As Director of Conservation Programs in Virginia, Bill oversees all of the Conservancy’s science and land protection activities at landscape projects across the state. But it hasn’t always been that way. Twenty-two years ago he began working in southwest Virginia as the Conservancy’s first Clinch Valley project manager where he worked with farmers on stream bank restoration, land protection, and other conservation practices. Over more than a decade, Bill grew the program to include several staff tackling emerging issues including energy development, forestry, and incentives for better management on private lands. Today the Clinch River Program serves as a model for others Bill oversees across the Commonwealth.
A Place Bill Loves
“Pendleton Island in the Clinch River is really a series of three small, unassuming islands harboring more rare and endangered species than any other place in North America. Anyone who has ever taken the time to look under the water is amazed at the colors, shapes, sizes, and diversity. It’s staggering. It’s a calm and peaceful place where the wildlife lives as it has for thousands of years.”
Bill on Why His Work is Rewarding
“I get to go to work every day knowing that my contribution will save something for the next generation. That provides tremendous satisfaction. I’m helping to preserve special places that without our work specifically, would have long since been lost.”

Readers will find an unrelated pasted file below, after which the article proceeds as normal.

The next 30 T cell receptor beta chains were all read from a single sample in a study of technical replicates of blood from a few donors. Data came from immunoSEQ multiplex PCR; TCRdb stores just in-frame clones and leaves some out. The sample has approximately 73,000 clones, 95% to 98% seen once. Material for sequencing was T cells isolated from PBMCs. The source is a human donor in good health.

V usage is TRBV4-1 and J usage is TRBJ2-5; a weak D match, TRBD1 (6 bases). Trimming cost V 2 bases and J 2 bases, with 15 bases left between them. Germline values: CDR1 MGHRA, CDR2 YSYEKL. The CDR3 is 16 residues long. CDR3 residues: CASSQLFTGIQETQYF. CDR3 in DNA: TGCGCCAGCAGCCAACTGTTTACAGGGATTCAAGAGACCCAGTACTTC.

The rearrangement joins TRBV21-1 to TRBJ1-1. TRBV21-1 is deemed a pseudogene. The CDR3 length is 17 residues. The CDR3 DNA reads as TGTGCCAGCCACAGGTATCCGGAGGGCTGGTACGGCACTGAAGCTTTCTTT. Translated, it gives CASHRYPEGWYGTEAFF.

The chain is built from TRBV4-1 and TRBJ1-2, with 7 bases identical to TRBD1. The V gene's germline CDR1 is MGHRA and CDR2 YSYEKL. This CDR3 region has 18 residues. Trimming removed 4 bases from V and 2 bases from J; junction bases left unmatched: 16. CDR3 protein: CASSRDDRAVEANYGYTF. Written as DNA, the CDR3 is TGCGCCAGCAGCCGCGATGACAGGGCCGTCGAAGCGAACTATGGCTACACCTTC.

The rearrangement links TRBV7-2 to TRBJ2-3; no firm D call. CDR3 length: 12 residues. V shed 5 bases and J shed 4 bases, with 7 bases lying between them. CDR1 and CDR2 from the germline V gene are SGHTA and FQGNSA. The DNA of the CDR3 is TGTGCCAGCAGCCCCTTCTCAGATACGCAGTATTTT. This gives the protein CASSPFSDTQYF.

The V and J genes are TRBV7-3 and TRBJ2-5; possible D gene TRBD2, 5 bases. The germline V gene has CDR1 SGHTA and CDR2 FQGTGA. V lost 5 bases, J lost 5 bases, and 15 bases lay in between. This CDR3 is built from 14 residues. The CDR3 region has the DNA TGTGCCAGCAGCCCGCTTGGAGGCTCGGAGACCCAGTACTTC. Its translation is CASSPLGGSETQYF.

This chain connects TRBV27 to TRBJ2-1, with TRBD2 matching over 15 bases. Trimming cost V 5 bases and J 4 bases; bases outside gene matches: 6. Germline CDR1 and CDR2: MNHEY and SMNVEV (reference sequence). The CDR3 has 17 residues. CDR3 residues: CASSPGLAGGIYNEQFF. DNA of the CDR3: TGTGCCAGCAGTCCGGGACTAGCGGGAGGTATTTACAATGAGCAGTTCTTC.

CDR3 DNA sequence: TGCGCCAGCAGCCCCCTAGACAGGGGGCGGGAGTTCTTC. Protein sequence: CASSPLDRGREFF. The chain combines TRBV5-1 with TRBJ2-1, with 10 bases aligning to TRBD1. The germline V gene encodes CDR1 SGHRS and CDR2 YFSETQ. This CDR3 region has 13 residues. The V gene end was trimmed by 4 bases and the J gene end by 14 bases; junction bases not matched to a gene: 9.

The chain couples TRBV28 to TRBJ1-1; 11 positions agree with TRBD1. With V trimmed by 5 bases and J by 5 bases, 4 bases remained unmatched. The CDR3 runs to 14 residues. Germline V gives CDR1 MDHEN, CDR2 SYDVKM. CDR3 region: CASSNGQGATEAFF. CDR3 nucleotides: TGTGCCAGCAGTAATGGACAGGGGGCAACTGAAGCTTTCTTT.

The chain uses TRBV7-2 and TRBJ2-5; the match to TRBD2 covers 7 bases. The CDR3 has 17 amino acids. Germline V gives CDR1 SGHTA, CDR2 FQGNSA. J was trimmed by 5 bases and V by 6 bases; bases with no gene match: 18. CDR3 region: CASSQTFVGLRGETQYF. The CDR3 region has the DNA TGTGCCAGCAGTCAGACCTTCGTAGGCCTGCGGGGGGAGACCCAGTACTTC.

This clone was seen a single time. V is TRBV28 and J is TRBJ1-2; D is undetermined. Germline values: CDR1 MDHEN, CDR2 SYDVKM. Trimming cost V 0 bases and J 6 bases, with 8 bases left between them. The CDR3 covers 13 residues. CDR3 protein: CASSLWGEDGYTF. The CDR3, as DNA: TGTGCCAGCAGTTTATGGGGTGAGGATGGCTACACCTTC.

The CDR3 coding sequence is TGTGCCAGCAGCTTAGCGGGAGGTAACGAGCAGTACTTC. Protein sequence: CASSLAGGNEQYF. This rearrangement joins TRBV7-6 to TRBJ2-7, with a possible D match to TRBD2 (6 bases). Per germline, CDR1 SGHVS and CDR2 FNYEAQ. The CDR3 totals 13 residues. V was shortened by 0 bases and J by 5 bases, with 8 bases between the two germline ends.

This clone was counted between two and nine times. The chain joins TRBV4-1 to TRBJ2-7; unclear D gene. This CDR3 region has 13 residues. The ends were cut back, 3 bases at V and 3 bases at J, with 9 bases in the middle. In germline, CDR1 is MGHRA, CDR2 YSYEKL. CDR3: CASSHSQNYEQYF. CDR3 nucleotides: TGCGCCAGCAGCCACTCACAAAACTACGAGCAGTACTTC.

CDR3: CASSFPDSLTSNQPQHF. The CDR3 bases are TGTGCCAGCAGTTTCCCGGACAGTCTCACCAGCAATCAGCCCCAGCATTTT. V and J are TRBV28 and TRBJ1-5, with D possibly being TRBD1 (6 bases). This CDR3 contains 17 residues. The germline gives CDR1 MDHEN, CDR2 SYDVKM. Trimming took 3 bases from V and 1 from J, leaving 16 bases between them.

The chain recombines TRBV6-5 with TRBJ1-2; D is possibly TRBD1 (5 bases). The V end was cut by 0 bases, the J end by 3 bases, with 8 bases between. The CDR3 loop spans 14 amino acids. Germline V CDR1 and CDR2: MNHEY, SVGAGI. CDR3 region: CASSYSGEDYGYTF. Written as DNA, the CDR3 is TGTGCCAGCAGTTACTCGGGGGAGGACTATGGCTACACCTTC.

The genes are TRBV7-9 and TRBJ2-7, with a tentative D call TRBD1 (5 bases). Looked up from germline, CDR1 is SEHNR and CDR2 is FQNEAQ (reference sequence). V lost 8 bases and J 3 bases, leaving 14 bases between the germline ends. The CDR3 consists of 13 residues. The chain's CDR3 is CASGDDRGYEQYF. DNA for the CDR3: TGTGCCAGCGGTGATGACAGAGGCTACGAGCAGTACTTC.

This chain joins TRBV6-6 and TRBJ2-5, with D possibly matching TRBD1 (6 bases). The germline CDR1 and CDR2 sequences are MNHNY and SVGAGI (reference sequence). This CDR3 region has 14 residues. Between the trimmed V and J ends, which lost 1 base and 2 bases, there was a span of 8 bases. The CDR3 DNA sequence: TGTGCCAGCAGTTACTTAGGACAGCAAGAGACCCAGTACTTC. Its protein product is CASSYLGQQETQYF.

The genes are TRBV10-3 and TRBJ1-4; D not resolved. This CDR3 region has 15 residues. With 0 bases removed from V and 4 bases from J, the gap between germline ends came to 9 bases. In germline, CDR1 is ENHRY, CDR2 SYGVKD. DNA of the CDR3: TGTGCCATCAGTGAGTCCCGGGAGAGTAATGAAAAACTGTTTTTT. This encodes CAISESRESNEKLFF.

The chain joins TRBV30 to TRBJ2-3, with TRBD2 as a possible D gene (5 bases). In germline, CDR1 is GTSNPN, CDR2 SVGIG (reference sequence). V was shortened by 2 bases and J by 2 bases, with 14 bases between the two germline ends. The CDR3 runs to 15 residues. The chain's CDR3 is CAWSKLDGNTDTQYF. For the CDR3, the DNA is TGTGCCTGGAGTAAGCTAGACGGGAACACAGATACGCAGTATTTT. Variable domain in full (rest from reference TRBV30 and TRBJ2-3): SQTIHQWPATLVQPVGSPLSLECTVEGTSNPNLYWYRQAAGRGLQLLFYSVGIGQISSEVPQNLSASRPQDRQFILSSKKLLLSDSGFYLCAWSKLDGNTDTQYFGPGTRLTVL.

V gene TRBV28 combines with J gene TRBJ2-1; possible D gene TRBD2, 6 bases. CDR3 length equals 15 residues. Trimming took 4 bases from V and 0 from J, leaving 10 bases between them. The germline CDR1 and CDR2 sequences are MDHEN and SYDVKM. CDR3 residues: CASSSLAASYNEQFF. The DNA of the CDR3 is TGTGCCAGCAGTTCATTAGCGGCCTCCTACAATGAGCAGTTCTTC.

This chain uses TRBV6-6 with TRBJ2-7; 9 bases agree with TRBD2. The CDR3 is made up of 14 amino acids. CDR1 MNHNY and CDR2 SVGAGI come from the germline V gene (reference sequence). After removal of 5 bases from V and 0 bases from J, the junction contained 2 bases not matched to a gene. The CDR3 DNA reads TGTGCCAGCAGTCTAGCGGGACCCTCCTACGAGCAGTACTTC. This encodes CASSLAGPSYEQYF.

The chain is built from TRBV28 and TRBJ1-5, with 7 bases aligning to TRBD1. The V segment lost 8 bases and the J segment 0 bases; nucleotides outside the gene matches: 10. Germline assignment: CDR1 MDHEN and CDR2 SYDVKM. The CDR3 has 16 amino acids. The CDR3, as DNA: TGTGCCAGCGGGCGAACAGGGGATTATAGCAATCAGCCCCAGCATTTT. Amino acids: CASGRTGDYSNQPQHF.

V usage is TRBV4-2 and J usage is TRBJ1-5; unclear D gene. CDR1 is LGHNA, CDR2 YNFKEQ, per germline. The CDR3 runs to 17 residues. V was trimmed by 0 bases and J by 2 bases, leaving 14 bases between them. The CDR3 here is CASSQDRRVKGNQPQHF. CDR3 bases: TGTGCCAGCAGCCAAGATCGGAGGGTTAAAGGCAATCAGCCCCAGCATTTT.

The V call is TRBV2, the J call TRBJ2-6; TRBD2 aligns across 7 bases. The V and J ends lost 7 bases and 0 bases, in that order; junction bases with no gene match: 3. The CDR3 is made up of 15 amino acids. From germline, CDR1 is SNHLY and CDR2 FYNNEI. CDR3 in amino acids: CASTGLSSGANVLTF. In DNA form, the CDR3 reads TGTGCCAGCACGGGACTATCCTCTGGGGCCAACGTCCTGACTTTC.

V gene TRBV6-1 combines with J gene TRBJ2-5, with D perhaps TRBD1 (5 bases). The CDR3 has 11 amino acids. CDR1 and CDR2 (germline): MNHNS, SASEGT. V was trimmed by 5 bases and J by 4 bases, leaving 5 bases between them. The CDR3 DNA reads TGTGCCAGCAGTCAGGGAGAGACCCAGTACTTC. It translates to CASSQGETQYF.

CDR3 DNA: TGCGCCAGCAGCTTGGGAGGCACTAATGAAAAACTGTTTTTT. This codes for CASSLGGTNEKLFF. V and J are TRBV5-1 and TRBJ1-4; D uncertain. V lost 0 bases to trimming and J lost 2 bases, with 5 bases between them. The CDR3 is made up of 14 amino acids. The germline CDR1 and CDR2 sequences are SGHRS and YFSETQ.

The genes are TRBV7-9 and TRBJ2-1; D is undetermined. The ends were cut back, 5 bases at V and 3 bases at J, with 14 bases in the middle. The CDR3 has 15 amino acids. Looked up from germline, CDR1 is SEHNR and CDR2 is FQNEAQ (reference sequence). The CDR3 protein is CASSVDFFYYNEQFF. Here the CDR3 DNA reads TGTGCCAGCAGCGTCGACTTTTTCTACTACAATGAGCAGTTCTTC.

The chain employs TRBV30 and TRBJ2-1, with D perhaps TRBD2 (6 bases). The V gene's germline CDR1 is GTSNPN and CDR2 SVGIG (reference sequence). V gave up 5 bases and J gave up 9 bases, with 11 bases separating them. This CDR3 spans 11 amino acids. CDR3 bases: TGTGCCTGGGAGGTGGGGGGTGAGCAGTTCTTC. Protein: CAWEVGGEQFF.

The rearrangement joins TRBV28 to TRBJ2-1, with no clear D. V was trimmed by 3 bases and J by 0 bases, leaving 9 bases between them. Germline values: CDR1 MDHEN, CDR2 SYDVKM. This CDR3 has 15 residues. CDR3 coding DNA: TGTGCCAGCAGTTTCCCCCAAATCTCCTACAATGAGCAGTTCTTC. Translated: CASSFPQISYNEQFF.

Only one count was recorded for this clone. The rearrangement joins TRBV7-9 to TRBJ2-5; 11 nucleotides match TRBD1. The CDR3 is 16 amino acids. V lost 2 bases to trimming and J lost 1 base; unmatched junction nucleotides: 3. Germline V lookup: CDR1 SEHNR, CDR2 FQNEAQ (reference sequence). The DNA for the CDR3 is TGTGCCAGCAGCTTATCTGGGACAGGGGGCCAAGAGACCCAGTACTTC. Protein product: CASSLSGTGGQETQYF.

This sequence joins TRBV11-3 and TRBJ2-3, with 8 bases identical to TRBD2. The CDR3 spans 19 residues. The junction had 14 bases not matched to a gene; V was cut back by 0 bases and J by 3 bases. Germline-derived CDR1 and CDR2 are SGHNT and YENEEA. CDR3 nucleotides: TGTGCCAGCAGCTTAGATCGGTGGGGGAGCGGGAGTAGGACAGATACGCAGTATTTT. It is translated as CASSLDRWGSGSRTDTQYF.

- The Conservation Programs Bill oversees serve as the hub of the Conservancy’s science, protection, and management work in Virginia.
Hopes for the Next 3-5 Years
Bill is keeping a close eye on several projects, including the Conservancy’s cutting-edge and globally significant marine conservation work taking place off the mid-Atlantic coast. He also looks forward to protecting forests and streams flowing into the Albemarle Sound, one of the nation’s primary sources of seafood, and to continued work with other chapters on restoring critical habitats around the Chesapeake Bay. And of course, he would never abandon his roots in the Clinch Valley, which as part of the Central Appalachians landscape protects headwaters that send drinking water to millions of people residing along the east coast.
- US Fish and Wildlife Service
- State of Virginia
- Local communities, corporations, and land users such as commercial fishing, forestry, and energy developers
- B.S. in Biology and Economics, University of North Carolina at Chapel Hill